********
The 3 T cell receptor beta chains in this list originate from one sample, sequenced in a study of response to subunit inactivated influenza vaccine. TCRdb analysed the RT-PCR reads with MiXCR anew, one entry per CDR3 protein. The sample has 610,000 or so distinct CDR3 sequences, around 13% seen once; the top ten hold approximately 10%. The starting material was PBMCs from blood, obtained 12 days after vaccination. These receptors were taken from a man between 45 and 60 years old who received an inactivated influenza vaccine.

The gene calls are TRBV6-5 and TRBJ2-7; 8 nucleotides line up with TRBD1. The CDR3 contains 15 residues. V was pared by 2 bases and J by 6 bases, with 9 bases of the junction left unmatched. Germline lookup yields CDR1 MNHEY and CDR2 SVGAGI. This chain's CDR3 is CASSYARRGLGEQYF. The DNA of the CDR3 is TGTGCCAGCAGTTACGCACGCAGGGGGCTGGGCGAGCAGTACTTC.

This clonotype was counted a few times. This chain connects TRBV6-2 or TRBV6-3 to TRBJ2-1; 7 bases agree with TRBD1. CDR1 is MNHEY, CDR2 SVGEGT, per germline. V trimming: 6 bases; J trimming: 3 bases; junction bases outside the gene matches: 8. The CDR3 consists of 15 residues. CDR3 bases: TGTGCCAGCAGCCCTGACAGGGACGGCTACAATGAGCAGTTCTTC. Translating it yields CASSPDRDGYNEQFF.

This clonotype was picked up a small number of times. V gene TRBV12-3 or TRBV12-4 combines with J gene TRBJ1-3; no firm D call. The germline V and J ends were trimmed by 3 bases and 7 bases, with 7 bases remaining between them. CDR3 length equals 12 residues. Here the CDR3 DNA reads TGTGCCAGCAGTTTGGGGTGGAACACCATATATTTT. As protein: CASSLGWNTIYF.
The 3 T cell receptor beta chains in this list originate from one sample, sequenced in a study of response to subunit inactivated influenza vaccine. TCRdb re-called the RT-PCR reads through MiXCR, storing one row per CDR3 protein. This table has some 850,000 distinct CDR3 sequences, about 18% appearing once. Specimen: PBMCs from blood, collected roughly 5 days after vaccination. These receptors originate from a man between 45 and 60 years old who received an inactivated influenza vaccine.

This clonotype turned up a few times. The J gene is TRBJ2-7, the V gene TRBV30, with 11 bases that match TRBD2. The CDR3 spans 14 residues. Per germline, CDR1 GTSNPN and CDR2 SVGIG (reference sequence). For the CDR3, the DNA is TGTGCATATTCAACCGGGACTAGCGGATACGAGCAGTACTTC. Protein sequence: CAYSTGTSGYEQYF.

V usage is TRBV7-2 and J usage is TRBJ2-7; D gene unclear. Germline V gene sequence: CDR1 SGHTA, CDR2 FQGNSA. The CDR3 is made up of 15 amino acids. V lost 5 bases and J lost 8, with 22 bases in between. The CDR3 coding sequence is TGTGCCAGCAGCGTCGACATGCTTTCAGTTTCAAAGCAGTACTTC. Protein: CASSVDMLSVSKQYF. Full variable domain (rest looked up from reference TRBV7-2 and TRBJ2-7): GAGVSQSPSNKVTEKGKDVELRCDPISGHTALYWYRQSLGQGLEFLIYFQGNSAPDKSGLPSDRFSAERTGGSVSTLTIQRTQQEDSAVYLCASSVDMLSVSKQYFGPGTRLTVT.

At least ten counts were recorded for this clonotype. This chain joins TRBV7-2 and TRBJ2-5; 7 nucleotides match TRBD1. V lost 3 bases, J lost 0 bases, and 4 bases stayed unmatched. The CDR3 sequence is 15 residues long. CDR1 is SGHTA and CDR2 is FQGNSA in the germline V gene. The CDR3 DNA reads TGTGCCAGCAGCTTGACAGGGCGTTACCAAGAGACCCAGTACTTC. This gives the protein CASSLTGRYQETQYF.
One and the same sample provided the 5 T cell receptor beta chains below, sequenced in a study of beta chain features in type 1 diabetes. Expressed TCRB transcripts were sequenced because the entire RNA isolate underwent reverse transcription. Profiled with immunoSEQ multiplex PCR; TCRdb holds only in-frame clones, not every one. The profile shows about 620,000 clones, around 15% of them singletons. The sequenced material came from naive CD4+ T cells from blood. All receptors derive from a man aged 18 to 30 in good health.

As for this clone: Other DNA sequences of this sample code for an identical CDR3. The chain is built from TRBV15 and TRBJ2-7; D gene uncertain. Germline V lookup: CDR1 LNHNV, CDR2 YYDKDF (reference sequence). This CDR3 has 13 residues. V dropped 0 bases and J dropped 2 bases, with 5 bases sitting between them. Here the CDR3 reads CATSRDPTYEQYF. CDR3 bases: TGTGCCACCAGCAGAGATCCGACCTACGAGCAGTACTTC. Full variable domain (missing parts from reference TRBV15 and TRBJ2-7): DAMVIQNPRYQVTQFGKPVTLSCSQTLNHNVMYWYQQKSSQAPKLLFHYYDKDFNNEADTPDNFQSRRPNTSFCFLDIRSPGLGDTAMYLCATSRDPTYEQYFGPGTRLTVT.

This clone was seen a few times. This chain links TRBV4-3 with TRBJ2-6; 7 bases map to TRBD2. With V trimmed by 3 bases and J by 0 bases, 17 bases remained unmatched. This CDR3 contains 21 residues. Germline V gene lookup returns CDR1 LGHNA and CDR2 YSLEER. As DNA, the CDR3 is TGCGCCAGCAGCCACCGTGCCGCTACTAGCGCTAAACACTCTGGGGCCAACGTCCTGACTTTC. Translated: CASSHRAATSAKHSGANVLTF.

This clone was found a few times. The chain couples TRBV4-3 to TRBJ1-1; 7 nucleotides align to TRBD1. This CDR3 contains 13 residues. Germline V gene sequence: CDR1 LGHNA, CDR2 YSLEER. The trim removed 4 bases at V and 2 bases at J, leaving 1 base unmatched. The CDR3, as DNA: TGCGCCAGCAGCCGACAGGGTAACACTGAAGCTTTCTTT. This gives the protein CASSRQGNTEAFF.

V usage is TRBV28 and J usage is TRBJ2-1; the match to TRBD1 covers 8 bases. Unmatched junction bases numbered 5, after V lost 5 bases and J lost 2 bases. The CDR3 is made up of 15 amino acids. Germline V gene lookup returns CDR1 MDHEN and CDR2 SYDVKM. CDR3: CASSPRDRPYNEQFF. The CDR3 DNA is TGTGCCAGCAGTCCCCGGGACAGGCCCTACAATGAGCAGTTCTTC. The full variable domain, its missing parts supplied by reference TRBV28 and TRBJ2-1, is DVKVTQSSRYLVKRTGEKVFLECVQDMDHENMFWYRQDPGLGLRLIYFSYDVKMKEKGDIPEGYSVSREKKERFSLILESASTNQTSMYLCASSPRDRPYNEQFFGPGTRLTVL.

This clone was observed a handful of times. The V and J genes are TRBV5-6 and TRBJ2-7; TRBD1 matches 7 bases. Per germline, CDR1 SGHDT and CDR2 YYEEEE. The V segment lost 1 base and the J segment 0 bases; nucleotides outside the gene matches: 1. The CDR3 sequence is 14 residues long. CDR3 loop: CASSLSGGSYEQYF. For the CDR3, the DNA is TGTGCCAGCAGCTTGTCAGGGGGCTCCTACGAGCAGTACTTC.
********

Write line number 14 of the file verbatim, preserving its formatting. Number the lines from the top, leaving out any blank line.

This clone was observed a handful of times. The V and J genes are TRBV5-6 and TRBJ2-7; TRBD1 matches 7 bases. Per germline, CDR1 SGHDT and CDR2 YYEEEE. The V segment lost 1 base and the J segment 0 bases; nucleotides outside the gene matches: 1. The CDR3 sequence is 14 residues long. CDR3 loop: CASSLSGGSYEQYF. For the CDR3, the DNA is TGTGCCAGCAGCTTGTCAGGGGGCTCCTACGAGCAGTACTTC.